9. Jagannath Says:

    @Prem Paul: Name dropping? Tell me one name apart from Garrison Keillor that is arcane to any self-respecting journalist? The problem with us Indian journalists is that we never read anything that is published beyond Indian shores. Whatever crumbs of foreign pieces the newspapers publish, we devour them and think we have read everything. Thanks for your comment though.

  10. Prem Paul Ninan Says:

    Nice blog post. But too much name-dropping. I am a sub editor too, so I know what you’re talking about. But this shameless name-dropping gives us a bad name. It makes us look like a bunch of show-offs. With one fell sweep, you have debunked your whole article’s point of view that sub editors are a self-effacing lot of human beings.

  11. Jagannath Says:

    @ Archana: Indian newschannels are all about logistics (90% precisely) to be taken seriously. How can you talk to them with a straight face when half of them think of Barkha Dutt as their patron saint?

    @Smitha: He was indeed a wise man

    @Swapna: your second point pertains to the ‘analysis’ that is done in financial dailies. I am talking about basic copy editing, fact checking and proof reading. Will remember that McClane quote. Thanks for that and thanks for reading my writing.
    Wish you a very happy new year!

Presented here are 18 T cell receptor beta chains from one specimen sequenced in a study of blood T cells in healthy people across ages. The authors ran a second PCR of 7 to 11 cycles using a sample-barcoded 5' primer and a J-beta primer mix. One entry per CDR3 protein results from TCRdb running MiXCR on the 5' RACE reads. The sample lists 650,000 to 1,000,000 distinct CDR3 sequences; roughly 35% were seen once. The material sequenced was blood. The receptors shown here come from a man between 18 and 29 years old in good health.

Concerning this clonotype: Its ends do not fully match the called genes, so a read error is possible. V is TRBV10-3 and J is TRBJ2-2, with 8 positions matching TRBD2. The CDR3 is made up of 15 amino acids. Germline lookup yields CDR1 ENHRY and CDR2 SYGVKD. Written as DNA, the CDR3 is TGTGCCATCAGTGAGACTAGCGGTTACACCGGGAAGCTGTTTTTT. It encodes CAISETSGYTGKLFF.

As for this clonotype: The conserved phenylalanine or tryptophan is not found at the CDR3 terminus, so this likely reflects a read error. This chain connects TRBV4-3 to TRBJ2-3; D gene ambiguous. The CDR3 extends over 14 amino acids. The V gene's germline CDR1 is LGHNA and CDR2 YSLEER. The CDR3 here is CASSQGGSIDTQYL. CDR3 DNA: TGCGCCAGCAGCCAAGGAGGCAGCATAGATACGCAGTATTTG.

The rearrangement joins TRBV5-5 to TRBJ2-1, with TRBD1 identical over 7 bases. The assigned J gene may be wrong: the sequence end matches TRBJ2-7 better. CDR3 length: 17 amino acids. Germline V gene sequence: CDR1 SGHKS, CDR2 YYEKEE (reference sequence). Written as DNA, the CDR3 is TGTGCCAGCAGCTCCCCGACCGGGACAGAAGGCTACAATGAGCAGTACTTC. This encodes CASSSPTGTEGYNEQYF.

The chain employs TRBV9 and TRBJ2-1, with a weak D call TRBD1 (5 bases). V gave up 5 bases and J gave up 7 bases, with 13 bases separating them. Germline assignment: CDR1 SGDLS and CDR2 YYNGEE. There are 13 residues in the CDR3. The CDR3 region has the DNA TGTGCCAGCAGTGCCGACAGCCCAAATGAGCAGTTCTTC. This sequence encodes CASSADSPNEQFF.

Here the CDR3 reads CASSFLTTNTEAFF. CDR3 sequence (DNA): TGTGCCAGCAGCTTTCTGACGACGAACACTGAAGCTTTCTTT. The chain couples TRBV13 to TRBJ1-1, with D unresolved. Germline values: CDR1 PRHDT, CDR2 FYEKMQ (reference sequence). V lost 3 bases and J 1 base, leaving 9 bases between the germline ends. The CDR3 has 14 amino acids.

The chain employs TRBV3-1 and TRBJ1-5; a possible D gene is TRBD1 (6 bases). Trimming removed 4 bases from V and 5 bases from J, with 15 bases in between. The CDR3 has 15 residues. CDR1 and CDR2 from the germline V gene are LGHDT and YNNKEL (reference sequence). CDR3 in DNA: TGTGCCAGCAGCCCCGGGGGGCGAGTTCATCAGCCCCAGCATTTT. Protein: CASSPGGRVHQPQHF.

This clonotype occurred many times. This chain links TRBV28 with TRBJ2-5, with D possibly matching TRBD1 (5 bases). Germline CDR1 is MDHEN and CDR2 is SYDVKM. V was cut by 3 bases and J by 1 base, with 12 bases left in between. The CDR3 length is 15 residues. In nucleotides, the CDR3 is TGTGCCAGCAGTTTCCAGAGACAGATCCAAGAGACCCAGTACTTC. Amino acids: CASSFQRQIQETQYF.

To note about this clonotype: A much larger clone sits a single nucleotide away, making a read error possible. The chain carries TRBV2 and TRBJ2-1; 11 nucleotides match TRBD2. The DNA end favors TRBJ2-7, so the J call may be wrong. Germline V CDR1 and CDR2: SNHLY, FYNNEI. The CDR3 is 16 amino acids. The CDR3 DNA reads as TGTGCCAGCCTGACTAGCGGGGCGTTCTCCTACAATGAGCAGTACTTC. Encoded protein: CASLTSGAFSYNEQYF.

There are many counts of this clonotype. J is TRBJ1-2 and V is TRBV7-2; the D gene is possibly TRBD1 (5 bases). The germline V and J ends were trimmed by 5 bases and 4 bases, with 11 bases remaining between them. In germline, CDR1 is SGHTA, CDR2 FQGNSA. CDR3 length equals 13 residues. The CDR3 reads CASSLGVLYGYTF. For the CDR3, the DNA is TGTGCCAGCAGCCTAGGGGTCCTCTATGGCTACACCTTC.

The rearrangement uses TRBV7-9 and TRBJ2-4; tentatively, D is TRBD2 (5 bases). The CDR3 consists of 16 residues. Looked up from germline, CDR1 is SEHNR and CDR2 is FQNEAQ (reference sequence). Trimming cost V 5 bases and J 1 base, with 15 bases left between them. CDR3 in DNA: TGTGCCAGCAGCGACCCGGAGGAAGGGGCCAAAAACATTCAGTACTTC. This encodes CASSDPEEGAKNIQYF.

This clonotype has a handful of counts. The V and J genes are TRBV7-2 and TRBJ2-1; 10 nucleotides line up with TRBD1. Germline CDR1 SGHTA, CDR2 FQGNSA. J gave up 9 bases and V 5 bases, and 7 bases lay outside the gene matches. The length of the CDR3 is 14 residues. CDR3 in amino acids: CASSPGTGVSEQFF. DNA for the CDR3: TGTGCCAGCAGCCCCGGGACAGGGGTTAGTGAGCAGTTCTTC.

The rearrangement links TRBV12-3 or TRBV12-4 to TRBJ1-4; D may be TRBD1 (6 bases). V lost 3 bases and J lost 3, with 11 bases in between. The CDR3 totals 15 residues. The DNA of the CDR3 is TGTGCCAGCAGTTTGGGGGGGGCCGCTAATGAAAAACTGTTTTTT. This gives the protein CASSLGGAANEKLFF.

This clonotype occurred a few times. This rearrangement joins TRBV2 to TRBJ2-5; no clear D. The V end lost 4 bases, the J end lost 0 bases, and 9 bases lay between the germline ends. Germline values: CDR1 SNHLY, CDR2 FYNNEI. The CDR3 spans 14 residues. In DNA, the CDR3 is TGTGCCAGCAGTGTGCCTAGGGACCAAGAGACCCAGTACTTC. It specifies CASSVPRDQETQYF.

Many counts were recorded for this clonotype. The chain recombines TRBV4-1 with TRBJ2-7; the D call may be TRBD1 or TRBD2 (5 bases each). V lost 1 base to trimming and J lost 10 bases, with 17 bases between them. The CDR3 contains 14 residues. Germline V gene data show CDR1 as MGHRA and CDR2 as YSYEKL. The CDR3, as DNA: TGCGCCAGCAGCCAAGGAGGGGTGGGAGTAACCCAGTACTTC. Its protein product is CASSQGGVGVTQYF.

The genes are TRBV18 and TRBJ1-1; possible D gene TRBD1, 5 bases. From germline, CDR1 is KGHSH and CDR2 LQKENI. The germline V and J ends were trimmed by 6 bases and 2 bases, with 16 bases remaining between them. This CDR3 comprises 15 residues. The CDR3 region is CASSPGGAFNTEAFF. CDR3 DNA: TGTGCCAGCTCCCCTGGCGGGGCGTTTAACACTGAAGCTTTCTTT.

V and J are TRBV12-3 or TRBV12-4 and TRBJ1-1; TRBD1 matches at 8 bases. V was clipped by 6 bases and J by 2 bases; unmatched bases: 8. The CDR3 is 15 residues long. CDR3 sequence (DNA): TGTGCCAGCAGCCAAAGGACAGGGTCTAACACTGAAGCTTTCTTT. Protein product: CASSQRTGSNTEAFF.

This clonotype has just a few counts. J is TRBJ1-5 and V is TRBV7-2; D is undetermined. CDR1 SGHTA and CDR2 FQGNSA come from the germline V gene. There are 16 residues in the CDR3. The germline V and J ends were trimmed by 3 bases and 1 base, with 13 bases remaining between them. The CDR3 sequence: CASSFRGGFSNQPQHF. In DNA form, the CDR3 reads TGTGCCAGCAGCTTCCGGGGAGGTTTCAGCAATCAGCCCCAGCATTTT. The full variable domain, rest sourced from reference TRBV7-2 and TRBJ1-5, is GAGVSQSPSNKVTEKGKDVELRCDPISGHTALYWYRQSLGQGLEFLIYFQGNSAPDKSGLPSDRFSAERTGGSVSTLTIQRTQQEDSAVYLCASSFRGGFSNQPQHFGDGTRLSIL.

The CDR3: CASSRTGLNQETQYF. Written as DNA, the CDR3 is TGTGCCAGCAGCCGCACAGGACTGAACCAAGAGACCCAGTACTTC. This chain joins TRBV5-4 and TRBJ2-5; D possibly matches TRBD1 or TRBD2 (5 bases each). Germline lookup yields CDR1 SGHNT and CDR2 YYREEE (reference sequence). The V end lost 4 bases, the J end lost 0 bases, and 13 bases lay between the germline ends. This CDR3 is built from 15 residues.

12. Swapna Says:

    Hi Jagannath,

    1) The Economist & tough injustice? I beg to differ. I wish there were more like that. Of course, that is meaningful only in the company of the best (which is my view of the Economist) and not based on socialistic mediocrity.

    2) I hope you do not want a situation quite similar to that in scientific research where principal investigators to group heads (and every chamcha Tom Dick & Harry) are included as authors.

    3) People like me (outside media) might not really know or understand your role but as a professional we know that there must be “inside” people who cut and perfect a gem of news. Of course we might think like Adlai Stevenson “Newspaper editors are men who separate the wheat from the chaff, and then print the chaff.”

    Very well written. Don’t worry too much about being unsung or a hero.

    Reading your piece, I remembered John McClane in Die Hard 4 saying “You know what you get for being a hero? Nothin’. You get shot at. You get a little pat on the back, blah, blah, blah, attaboy. You get divorced. Your wife can’t remember your last name. Your kids don’t want to talk to you. You get to eat a lot of meals by yourself. Trust me, kid, nobody wants to be that guy.” :-) ))

    Wish you a very Happy New Year!

  13. smitha Says:

    hey…i work on the desk and know what you are talking about…I agree with all of it…..I had a senior who once told me…A reporter only needs to know about his/her beat, you need to know all about every beat and take the beatings too :-) )…ah such a wise man he was

  14. Archana Says:

    Hi, well written. Totally agree with you. Within the industry, i guess everyone knows and values sub-editors. However most ppl have no idea such a post exists cos for them the definition of a journalist is restricted to a glamorous tv reporter blabbering live outside the Oberoi in the face of “danger”!